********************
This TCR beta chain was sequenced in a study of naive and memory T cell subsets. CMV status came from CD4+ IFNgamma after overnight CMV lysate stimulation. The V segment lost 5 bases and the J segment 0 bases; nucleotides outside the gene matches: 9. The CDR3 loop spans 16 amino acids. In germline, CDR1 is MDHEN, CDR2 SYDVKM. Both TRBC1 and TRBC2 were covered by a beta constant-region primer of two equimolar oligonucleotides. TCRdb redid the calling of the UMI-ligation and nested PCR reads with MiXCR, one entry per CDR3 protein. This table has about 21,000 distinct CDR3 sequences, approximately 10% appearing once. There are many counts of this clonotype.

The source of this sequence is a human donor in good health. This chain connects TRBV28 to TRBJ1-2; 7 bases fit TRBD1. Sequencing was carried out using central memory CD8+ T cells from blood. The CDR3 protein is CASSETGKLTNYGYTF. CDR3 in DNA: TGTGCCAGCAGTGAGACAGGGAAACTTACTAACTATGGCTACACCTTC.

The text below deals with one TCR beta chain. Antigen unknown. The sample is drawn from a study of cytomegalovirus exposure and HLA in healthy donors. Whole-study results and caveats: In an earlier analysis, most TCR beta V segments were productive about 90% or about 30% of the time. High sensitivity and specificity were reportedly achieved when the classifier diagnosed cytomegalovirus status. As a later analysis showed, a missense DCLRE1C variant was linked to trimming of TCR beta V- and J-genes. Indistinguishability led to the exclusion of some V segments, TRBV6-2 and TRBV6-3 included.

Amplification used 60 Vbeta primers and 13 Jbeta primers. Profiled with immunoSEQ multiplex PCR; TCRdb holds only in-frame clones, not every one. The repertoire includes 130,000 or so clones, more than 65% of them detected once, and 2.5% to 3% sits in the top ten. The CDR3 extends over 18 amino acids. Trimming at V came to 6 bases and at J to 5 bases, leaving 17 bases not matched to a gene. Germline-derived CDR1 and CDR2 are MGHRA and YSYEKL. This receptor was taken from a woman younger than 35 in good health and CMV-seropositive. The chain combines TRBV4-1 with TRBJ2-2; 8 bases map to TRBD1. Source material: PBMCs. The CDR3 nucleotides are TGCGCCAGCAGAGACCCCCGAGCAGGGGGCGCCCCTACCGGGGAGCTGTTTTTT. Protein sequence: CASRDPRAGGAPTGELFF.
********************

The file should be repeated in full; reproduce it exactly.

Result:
This TCR beta chain was sequenced in a study of naive and memory T cell subsets. CMV status came from CD4+ IFNgamma after overnight CMV lysate stimulation. The V segment lost 5 bases and the J segment 0 bases; nucleotides outside the gene matches: 9. The CDR3 loop spans 16 amino acids. In germline, CDR1 is MDHEN, CDR2 SYDVKM. Both TRBC1 and TRBC2 were covered by a beta constant-region primer of two equimolar oligonucleotides. TCRdb redid the calling of the UMI-ligation and nested PCR reads with MiXCR, one entry per CDR3 protein. This table has about 21,000 distinct CDR3 sequences, approximately 10% appearing once. There are many counts of this clonotype.

The source of this sequence is a human donor in good health. This chain connects TRBV28 to TRBJ1-2; 7 bases fit TRBD1. Sequencing was carried out using central memory CD8+ T cells from blood. The CDR3 protein is CASSETGKLTNYGYTF. CDR3 in DNA: TGTGCCAGCAGTGAGACAGGGAAACTTACTAACTATGGCTACACCTTC.

The text below deals with one TCR beta chain. Antigen unknown. The sample is drawn from a study of cytomegalovirus exposure and HLA in healthy donors. Whole-study results and caveats: In an earlier analysis, most TCR beta V segments were productive about 90% or about 30% of the time. High sensitivity and specificity were reportedly achieved when the classifier diagnosed cytomegalovirus status. As a later analysis showed, a missense DCLRE1C variant was linked to trimming of TCR beta V- and J-genes. Indistinguishability led to the exclusion of some V segments, TRBV6-2 and TRBV6-3 included.

Amplification used 60 Vbeta primers and 13 Jbeta primers. Profiled with immunoSEQ multiplex PCR; TCRdb holds only in-frame clones, not every one. The repertoire includes 130,000 or so clones, more than 65% of them detected once, and 2.5% to 3% sits in the top ten. The CDR3 extends over 18 amino acids. Trimming at V came to 6 bases and at J to 5 bases, leaving 17 bases not matched to a gene. Germline-derived CDR1 and CDR2 are MGHRA and YSYEKL. This receptor was taken from a woman younger than 35 in good health and CMV-seropositive. The chain combines TRBV4-1 with TRBJ2-2; 8 bases map to TRBD1. Source material: PBMCs. The CDR3 nucleotides are TGCGCCAGCAGAGACCCCCGAGCAGGGGGCGCCCCTACCGGGGAGCTGTTTTTT. Protein sequence: CASRDPRAGGAPTGELFF.